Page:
Challenges faced by Women in Business, Science and Technology in Sri Lanka.

Abstract — -There are many factors that discourage women from seeking a tech-driven career. Girls start showing interest in tech careers at an early age, but lose interest soon after. Gender inequality is highly common in the tech industry, on top of all else. Unintentionally, corporations cultivate a society that discourage women to pursue a technology career. The objective of this research is to identify the public opinion in Sri Lanka on Women working in Business, Science and Technology industries. Based on a quantitative questionnaire, data for the study was collected. This study aims to respond to fundamental concerns in the public opinion on women employed in business, science and technology industries as well as the public opinion on women’s ability to place the same level of engagement and commitment as their male counterparts, in their respective work environments.

I. INTRODUCTION

When living in a modern era; technology allows women to progress their careers and achievements through their culture of open sources. Presently, the principle of equality between women and women is round the world, with the underlying belief that it is unethical to deny rights depending on the sex of someone. While this principle is now accepted to be groundbreaking in a few parts of the world. It is meant to create universal human relations and whole cultures as citizenship. With emerging technology intruding into social contexts, society is under pressure to respond. In other words, people come up with technology that is evolving and adapting our traditions and habits to suit their needs. Computer technology or mobile devices give a clear example of social transition. Studies have shown that the successes and comments of women are faster to be ignored by administrators than those of white men or women. Managers, co-workers and executives have to continually point out times where the hard work of a woman goes unnoticed in order to create a stronger community.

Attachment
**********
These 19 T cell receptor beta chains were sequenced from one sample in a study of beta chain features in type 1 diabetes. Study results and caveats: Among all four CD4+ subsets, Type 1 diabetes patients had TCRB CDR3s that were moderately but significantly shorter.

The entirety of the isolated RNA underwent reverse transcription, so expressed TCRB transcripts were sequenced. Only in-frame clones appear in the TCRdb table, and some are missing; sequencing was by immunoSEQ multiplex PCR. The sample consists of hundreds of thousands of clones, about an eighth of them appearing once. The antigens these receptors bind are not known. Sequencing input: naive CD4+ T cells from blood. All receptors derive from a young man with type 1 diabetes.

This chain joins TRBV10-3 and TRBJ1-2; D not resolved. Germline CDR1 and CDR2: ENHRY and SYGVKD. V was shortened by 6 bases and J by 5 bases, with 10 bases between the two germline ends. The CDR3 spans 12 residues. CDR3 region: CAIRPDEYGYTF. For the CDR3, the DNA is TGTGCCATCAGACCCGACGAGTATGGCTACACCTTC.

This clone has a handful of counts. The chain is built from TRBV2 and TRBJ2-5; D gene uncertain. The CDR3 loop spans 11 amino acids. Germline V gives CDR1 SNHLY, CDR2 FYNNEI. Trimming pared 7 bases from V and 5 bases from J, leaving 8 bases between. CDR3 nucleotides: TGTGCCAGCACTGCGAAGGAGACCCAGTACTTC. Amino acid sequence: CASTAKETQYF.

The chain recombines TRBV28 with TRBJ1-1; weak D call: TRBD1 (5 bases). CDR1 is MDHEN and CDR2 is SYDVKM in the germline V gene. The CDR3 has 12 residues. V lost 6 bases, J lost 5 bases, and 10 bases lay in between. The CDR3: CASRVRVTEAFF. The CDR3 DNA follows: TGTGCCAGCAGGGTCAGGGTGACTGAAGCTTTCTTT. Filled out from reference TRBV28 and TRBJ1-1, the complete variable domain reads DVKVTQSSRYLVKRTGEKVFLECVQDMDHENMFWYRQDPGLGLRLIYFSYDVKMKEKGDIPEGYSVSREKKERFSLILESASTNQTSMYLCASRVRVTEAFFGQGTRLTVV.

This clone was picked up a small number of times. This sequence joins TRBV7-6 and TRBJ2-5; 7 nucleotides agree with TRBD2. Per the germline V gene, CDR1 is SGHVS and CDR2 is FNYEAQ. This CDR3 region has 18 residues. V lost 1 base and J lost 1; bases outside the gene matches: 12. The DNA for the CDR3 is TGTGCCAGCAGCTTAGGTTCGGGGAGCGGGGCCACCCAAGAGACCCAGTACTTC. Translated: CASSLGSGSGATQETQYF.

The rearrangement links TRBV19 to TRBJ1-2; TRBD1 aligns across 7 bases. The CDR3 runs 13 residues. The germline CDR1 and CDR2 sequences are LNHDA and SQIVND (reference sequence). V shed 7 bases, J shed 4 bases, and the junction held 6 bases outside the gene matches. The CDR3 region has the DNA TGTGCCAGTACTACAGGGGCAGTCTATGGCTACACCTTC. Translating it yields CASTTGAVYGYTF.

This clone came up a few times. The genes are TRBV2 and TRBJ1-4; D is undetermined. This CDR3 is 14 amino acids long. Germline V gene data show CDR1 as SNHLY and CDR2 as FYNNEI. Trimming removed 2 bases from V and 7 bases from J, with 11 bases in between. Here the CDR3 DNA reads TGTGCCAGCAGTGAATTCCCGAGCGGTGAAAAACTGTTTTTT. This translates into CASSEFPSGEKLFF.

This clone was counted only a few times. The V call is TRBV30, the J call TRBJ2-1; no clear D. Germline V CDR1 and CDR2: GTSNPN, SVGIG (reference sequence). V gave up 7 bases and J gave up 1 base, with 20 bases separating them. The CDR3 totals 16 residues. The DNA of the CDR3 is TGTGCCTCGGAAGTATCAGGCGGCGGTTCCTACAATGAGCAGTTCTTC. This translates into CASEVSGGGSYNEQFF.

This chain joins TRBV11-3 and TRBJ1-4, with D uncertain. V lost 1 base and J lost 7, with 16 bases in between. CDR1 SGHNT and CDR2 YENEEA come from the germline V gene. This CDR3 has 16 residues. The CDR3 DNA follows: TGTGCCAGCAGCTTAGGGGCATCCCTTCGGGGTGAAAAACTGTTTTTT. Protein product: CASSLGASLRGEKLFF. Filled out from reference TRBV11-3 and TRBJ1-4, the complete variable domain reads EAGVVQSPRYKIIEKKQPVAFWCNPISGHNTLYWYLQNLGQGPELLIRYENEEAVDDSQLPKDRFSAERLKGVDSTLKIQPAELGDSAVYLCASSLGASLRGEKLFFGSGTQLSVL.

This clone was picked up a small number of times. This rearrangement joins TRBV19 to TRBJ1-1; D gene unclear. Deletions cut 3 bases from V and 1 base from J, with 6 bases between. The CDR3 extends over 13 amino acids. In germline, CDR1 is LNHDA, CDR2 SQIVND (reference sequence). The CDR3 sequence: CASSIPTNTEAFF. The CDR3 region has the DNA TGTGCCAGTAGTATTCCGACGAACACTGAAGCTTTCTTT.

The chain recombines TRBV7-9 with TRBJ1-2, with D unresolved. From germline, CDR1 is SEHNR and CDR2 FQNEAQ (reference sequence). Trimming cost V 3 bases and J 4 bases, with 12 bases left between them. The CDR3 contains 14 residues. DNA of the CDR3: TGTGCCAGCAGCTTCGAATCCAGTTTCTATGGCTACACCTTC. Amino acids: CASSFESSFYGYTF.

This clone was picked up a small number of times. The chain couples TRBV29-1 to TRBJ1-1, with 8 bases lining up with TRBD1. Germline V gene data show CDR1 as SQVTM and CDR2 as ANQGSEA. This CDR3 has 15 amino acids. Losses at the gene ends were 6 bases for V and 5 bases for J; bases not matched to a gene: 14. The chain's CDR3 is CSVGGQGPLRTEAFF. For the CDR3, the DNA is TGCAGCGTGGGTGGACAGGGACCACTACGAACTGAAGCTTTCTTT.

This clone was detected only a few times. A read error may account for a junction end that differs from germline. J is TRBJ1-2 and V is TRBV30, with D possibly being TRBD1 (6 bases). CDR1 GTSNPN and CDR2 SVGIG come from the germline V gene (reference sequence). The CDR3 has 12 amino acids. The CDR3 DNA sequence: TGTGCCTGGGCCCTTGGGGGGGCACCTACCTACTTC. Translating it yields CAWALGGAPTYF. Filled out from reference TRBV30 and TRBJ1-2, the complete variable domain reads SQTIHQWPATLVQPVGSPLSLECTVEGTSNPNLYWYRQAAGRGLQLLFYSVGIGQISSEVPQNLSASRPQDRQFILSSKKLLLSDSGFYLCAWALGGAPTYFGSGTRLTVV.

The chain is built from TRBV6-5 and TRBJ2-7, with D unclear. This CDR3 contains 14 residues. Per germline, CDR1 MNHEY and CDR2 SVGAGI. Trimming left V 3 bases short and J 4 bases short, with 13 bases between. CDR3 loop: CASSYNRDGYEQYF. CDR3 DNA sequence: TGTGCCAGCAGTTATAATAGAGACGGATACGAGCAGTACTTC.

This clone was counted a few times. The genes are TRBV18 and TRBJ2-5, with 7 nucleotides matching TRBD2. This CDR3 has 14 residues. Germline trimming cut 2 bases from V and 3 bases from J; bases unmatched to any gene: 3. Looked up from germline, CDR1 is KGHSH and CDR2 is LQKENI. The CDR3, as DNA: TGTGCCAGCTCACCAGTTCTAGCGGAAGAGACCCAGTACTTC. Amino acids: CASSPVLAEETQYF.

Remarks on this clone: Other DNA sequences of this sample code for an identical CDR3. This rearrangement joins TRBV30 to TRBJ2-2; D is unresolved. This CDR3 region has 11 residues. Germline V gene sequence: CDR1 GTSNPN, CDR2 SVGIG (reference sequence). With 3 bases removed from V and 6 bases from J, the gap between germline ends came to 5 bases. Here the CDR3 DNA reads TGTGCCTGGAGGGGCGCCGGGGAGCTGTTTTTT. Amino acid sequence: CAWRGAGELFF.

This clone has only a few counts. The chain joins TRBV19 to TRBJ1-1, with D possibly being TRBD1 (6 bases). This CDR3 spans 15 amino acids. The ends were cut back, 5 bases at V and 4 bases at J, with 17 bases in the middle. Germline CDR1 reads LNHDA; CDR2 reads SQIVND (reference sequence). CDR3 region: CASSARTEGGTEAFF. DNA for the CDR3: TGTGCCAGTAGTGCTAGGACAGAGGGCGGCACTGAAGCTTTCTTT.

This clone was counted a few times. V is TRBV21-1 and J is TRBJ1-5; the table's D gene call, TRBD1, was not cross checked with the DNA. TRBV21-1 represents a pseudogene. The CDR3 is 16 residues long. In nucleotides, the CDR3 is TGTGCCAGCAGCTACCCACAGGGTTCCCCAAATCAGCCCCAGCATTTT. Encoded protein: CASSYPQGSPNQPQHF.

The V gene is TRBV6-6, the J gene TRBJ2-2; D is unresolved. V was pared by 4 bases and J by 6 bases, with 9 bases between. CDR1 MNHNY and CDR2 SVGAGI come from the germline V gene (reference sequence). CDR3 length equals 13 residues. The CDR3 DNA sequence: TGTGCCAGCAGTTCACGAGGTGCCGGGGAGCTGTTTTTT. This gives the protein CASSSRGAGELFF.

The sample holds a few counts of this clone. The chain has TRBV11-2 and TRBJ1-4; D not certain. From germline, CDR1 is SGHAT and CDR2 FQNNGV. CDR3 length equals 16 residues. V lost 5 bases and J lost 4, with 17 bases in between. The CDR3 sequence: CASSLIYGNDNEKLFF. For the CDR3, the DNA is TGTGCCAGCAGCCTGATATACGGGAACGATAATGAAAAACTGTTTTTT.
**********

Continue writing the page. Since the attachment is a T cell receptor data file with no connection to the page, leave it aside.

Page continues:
In the last decade, Sri Lanka has sunk precipitously in the ranking of the global Gender Gap Report [1]. In 2006, out of 115 nations, Sri Lanka ranked 13th. In 2018, of 149 nations, its ranking was 100th. Given Sri Lanka ‘s noteworthy record for other measures of human growth, like parity or near parity on health and training initiatives, as seen below, the increasing gender gap is more shocking. Sri Lanka’s secondary school enrolment has been close to achieving its male counterparts for a long time. According to the 2018 global gender gap survey, 90% of Sri Lankan women have met at least 2% of their husbands compared to 88%. More women (23%) than women (15%) were involved in tertiary education [1].

The need to help ethnically and linguistically differing girls are brilliant in education and in culture as they organize, prepare for and contribute to their future lives. Women cannot pursue science at the same rate as men for a variety of reasons, including the lack of access for woman science mentors and the ambiguity of the existence of these pathways, and a pervasive misconception that girls are not serious with business, science or technology. While recent efforts have been made towards increasing the number of girls and women, they are still understated in Business, Science and Technology (BST). There are slightly fewer women students and staff in business, science and technology than men in BST. The BST gender difference is known as this imbalance between women and men. Although the gender gap has narrowed in the last decades, women are less likely than men to pursue BST occupations. In addition, evidence indicates that women will face unfair obstacles in seeking work in BST industries. In order for BSTs to be used for women’s empowerment, the access to affordable facilities and resources available is definitely a big requirement. The use of BST can also be affected by supply of power, transport, and safety.